A Kennewick lawyer is suspended from practicing for three years after she was caught lying to judges in Benton and King counties and failed to pay court-ordered sanctions.
Andrea M. Salinas agreed to the order, which was approved unanimously this week by the Washington Supreme Court.
The Washington State Bar Association's disciplinary board noted seven counts of violating the Rules of Professional Conduct.
The suspension is retroactive to May 1, when Salinas initially was told to stop practicing because she had not paid her licensing fees, according to disciplinary documents released by the association.
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Salinas passed the bar exam in February 2008 and was admitted three months later.
Information on the association's website shows that she covered many areas of the law, including civil litigation,criminal, family and estate planning.
Salinas' misconduct came to light after William Kral, a former client, filed a grievance against her with the state bar association.
Kral was convicted in 2006 of DUI and driving with a suspended license. He served a nine-month sentence that included three months in an alcohol treatment program and paid more than $4,600 in fines.
In February 2010, Salinas was appointed to represent him in Benton County Superior Court on his appeal. She filed a brief stating that she "saw no grounds for appeal," and was ordered by the court to file a supplemental brief, documents show.
She never filed the brief, so the court scheduled an Aug. 19, 2010, status hearing. The day before, Salinas reportedly left messages for the deputy prosecutor and the court saying she'd been in a vehicle crash and would not be appearing.
That statement was false and intentional, the disciplinary board found.
The hearing was postponed a month and a court clerk mailed notice of the new date to Salinas' address on record, but the letter was returned. Salinas had moved her practice on Sept. 1, 2010, to Seattle, but didn't inform the court, the clerk's office or even her client Kral of the change.
Kral was unable to reach Salinas before the Sept. 23, 2010, hearing, so he drove from his home in Snoqualmie to Kennewick, only to discover his attorney was absent. Meanwhile, the court had arranged for a sign language interpreter to be there because Kral is hearing impaired.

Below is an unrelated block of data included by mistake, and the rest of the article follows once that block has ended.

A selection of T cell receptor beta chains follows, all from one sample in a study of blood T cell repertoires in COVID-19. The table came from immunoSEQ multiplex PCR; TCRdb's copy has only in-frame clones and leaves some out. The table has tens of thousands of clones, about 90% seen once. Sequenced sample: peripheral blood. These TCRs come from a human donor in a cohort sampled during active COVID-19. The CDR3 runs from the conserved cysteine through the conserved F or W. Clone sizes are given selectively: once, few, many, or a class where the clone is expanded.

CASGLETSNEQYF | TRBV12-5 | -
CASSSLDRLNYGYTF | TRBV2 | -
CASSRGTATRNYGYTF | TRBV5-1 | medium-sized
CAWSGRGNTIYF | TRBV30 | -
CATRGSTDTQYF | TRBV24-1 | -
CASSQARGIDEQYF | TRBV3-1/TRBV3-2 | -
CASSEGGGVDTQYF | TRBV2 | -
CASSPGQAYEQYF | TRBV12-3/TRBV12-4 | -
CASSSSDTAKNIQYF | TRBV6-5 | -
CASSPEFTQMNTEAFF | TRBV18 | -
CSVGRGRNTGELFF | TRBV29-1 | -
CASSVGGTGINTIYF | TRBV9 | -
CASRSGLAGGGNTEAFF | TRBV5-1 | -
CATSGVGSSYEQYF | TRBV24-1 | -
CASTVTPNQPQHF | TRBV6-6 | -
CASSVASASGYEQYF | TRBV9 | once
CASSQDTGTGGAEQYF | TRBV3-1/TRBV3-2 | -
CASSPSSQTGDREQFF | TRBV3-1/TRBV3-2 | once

Because Salinas was a no-show and had not updated anyone on her status, the judge imposed a $100 sanction and ordered the lawyer to pay the cost of the interpreter. She received notice of the money owed but never paid it.
Salinas skipped out on another hearing two weeks later and didn't give advance notice to court administration or her client, despite being told to do so by the deputy prosecutor. Kral drove over for the hearing and was in court with an interpreter.
The judge again imposed a $100 sanction and ordered Salinas to pay the interpreter's costs and $150 for Kral's travel expenses. She didn't pay.
A new lawyer was assigned to the case and spent two months trying to get Kral's file from Salinas. The lawyer had to reconstruct the file by getting copies of documents from the prosecutor's office, only to eventually get two boxes from Salinas. There was no evidence in the boxes that Salinas had ever worked on the supplemental brief as earlier ordered by the court.
When confronted by the bar association after Kral filed his grievance, Salinas reportedly asserted that she'd been in a crash the day of the Aug. 19, 2010, hearing.
Kral, who had several court-appointed attorneys during the five years he fought his conviction, won his appeal in August 2011.
A Superior Court judge ruled Kral's constitutional rights were violated because there wasn't a qualified sign language interpreter in court when he was arraigned years before.
His case was sent back to District Court, where the conviction was overturned and the fines he paid were ordered to be returned to him.
The bar association discovered that Salinas was dishonest with the King County Superior Court in 2011 when she inappropriately filed a motion in a custody matter. She also had a hearing before a judge without properly making arrangements with the opposing attorney.
The disciplinary board, in deciding that three years was enough for Salinas' suspension, found that she has a documented history of severe bipolar mood disorder which "significantly contributed to her misconduct." The board noted that she's been receiving medical treatment but has yet to demonstrate "a meaningful and sustained period of successful rehabilitation."
What also weighs in Salinas' favor is that she had no prior disciplinary action and was an experienced lawyer, the association documents said.